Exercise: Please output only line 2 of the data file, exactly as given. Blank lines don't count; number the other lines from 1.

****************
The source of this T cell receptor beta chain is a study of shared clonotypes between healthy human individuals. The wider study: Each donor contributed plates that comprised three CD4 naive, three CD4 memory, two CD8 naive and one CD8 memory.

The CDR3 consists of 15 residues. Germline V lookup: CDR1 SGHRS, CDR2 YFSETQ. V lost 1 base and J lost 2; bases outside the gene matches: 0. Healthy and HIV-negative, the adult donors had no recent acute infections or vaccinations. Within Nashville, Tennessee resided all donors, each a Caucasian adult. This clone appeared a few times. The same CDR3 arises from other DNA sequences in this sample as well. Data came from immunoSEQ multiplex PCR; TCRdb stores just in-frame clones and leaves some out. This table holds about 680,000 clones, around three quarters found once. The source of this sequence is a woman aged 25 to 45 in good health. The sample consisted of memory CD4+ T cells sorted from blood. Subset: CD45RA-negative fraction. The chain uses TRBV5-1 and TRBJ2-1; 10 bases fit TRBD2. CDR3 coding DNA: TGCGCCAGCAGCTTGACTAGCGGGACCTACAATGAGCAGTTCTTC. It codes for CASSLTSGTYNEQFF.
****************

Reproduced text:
The CDR3 consists of 15 residues. Germline V lookup: CDR1 SGHRS, CDR2 YFSETQ. V lost 1 base and J lost 2; bases outside the gene matches: 0. Healthy and HIV-negative, the adult donors had no recent acute infections or vaccinations. Within Nashville, Tennessee resided all donors, each a Caucasian adult. This clone appeared a few times. The same CDR3 arises from other DNA sequences in this sample as well. Data came from immunoSEQ multiplex PCR; TCRdb stores just in-frame clones and leaves some out. This table holds about 680,000 clones, around three quarters found once. The source of this sequence is a woman aged 25 to 45 in good health. The sample consisted of memory CD4+ T cells sorted from blood. Subset: CD45RA-negative fraction. The chain uses TRBV5-1 and TRBJ2-1; 10 bases fit TRBD2. CDR3 coding DNA: TGCGCCAGCAGCTTGACTAGCGGGACCTACAATGAGCAGTTCTTC. It codes for CASSLTSGTYNEQFF.